China (Shanghai) Pilot Free Trade Zone: New regulation issued on overseas debt financing for FTZ entities

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China (Shanghai) Pilot Free Trade Zone: New regulation issued on overseas debt financing for FTZ entities 

Business Regulation and Tax Newsflash

Issue 19 - 5 March 2015

On 12 February 2015, the Shanghai Head Office of the People's Bank of China (PBOC) issued an implementation regulation (Regulation) regarding the overseas debt financing that entities in the China (Shanghai) Pilot Free Trade Zone (FTZ) may raise through free trade accounts.

Unlike the existing rules applicable outside the FTZ (under which foreign debt is capped based on the remaining balance of total investment, net of registered capital, for foreign investment entities), the Regulation introduces a method under which the maximum foreign debt (including both foreign exchange and RMB debt) permitted for an entity is calculated by multiplying the entity’s capital by a leverage ratio and a policy parameter. According to a press release, the Regulation aims to provide more flexibility to FTZ entities in financing debt from overseas; to encourage mid- or long-term funds (in particular, RMB funds) to be used (instead of short-term funds) for industrial investment in the FTZ; and to help local governments gain experience in administering a new foreign debt control regime providing a more open and liberal environment. The Regulation also specifies that the funds raised through foreign financing should be used in the borrowers' own operating activities and for FTZ or overseas projects.

The Regulation entered into effect on the date of its issuance; however, affected entities still may opt to apply the previous foreign debt control measures.

Scope of foreign debts subject to control

Not all liabilities owed to foreign parties are treated as foreign debt that is subject to control. The Regulation provides clarifications regarding certain specific items:

Certain items NOT subject to control

  • Deposits received by financial institutions from foreign parties;
  • Accounts payable or advances arising from cross-border trading transactions;
  • Guarantees for nonfinancing transactions;
  • Trade financing (e.g. letters of credit) in RMB;
  • “Panda” bonds for a party’s own use; and
  • Intragroup cross-border cash pooling/centralized treasury management arrangements where the fund is limited to cash flows generated from operating and industrial investment activities.

Certain items subject to control

  • Trade financing in foreign exchange: 20% of such financing will be treated as foreign debt subject to control; and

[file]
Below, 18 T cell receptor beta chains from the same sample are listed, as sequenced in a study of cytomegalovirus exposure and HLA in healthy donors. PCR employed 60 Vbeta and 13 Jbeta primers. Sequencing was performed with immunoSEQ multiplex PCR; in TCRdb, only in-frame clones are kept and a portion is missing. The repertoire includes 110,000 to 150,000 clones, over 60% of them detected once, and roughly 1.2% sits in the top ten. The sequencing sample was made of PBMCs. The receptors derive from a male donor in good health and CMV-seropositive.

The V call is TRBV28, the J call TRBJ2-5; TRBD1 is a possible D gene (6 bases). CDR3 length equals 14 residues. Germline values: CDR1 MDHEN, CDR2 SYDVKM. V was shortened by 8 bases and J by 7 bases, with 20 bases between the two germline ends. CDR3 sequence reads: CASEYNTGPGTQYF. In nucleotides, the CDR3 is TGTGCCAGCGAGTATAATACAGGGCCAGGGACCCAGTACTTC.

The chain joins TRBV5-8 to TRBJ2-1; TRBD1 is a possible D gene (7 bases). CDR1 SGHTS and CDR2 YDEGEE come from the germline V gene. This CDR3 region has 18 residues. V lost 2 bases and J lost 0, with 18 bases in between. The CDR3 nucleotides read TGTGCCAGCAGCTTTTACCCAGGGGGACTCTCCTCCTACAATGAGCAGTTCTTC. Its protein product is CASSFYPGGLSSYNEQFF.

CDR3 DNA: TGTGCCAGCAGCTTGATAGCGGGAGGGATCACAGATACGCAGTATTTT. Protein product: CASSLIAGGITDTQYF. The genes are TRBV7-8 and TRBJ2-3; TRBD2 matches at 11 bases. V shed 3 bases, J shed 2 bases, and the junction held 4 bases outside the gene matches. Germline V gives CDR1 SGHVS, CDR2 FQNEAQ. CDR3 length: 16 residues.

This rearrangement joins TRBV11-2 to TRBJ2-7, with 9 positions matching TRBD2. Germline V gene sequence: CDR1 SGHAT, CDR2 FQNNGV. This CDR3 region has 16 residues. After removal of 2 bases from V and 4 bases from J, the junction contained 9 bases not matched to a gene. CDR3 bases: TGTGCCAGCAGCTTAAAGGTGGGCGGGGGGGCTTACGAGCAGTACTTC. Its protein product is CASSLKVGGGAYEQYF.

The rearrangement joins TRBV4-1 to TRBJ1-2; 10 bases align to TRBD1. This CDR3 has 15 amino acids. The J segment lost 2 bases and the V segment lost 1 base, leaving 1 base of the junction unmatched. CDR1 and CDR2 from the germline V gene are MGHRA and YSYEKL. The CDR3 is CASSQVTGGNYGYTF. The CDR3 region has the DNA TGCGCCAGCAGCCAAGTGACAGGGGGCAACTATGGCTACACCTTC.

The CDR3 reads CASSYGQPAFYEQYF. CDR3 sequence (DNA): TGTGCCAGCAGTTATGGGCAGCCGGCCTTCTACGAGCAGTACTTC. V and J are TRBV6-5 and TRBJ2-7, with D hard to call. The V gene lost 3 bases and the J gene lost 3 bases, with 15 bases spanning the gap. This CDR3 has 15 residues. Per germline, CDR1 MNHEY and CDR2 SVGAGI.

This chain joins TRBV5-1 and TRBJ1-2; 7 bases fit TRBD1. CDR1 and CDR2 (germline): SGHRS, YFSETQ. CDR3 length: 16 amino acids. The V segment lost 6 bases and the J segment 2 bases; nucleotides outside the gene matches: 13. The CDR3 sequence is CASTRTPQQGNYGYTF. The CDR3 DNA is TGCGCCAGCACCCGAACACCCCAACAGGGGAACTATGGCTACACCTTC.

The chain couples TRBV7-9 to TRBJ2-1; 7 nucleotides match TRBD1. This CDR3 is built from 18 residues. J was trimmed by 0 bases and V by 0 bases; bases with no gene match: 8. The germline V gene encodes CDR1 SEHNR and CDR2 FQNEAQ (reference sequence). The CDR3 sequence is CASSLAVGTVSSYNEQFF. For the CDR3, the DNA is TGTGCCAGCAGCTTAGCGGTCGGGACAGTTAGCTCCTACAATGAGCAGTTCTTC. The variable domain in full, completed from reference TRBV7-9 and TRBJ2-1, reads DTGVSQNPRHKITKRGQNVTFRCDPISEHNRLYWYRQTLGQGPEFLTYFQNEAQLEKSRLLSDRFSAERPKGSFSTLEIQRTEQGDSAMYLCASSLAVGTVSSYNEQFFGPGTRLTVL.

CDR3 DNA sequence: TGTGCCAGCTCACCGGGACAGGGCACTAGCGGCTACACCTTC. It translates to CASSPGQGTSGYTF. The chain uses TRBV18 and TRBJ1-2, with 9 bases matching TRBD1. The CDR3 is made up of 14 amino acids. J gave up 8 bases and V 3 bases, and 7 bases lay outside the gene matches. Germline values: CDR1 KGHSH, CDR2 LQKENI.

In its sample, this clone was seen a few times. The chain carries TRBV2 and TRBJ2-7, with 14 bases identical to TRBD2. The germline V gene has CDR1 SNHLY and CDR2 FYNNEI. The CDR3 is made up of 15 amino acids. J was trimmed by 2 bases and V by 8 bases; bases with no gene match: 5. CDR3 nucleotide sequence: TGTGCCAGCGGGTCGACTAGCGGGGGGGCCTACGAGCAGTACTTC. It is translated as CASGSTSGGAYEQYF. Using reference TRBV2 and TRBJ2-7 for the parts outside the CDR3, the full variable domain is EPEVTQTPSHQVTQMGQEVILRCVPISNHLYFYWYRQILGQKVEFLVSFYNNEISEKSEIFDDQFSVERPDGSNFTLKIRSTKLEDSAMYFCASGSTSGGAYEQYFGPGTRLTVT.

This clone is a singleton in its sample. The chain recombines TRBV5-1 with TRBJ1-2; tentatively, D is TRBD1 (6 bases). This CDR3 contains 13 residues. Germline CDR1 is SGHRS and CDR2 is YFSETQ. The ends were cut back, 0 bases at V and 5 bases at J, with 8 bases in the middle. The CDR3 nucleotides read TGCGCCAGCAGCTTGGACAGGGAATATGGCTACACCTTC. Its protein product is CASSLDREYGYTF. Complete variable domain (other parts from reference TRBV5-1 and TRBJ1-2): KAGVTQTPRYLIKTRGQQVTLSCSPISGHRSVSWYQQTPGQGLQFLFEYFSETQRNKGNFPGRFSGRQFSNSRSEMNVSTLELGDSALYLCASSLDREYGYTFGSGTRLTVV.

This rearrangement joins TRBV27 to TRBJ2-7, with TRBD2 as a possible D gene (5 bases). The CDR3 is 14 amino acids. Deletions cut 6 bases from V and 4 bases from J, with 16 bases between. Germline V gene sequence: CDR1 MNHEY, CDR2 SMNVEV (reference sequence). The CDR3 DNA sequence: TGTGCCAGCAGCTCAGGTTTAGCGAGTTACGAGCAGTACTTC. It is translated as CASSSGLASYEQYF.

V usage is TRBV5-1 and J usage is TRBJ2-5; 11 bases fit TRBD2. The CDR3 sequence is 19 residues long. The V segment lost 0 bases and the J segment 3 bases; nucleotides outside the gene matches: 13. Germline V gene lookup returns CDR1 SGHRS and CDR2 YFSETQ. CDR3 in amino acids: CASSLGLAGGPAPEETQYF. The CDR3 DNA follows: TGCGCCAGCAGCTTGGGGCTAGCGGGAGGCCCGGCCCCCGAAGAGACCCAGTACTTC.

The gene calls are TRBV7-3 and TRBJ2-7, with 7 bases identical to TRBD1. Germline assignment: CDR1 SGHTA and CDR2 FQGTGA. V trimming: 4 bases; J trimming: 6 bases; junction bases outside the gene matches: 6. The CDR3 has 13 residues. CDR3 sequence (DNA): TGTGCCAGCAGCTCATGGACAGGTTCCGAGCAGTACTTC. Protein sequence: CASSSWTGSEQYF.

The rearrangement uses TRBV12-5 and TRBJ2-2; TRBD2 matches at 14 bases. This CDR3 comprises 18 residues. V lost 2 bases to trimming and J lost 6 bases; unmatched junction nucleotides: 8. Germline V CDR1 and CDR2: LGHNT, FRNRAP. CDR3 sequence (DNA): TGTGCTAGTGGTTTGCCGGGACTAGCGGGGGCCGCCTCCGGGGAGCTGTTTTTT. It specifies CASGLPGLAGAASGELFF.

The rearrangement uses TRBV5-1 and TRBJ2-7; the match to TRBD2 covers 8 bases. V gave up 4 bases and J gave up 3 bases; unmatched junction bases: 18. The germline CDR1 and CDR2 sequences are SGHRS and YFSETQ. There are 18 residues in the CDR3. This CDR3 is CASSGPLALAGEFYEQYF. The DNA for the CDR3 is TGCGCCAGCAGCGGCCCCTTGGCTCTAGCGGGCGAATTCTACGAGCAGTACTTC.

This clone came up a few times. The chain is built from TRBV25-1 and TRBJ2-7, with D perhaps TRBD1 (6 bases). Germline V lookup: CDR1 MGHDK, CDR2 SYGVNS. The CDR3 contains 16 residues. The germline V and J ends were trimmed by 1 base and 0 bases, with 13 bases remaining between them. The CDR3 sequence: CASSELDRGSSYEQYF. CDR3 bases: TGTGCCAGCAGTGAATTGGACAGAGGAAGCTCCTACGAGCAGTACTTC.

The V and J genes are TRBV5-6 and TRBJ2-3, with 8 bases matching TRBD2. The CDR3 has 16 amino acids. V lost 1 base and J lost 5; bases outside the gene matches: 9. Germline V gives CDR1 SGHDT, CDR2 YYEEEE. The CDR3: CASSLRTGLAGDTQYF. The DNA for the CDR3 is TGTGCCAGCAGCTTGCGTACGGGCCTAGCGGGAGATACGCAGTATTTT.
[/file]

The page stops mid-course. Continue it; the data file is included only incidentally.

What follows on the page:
• Off-balance-sheet financing (contingent liabilities) raised by financial enterprises: 20% or 50% of such financing will be treated as foreign debt subject to control.

Total foreign debt

Total foreign debt is calculated as the sum of the amounts of each foreign debt item that are subject to control.

Amount of each foreign debt item = Balance of each foreign debt item x period determinant x currency determinant x type determinant

Period determinant: 1 for foreign debt due after one year (i.e. mid- or long-term debt); and 1.5 for foreign debt due within one year (i.e. short-term debt)

Currency determinant: 1 for RMB debt and 1.5 for foreign currency debt

Type determinant: 1 for all types of foreign debt other than off-balance-sheet financing; and 0.2 or 0.5 for off-balance-sheet financing

Maximum permitted amount of foreign debt

Under the Regulation, the total foreign debt that is subject to control for an affected entity cannot exceed a maximum permitted amount, otherwise the fund shall be returned or the borrower will be fined if the fund cannot be returned. The maximum permitted amount of foreign debt is calculated on an annual basis, according to the following formula:

Maximum permitted amount of foreign debt = Capital x overseas financing leverage ratio x policy parameter

Capital: Generally, capital is considered an entity’s total share capital and capital surplus from the latest audit report or capital verification report issued by Chinese certified public accountants.

Overseas financing leverage ratio: The ratio is 2 for nonfinancial FTZ enterprises; 2 or 3 for nonbanking FTZ financial enterprises; 5 for newly incorporated FTZ banks; and 5% or 8% for certain financial enterprises incorporated outside FTZ but with FTZ units or branches.

Policy parameter: 1 (for all cases) in initial stage

Reporting of foreign debt

For foreign debt subject to control, the relevant FTZ entities (i.e. the borrowers) must report the debt-financing transaction by providing the required documents, through banks, to the Shanghai Head Office of the PBOC after the financing agreement has been concluded and no later than three business days before the foreign funds are received. The borrowers also must publicly disclose their annual financial statements in the required format through the FTZ enterprise annual information public disclosure platform.

Please follow the link for a copy of the Regulation (in Chinese only). You may also access the relevant information and regulations about the Pilot FTZ via Deloitte's dedicated portal page.

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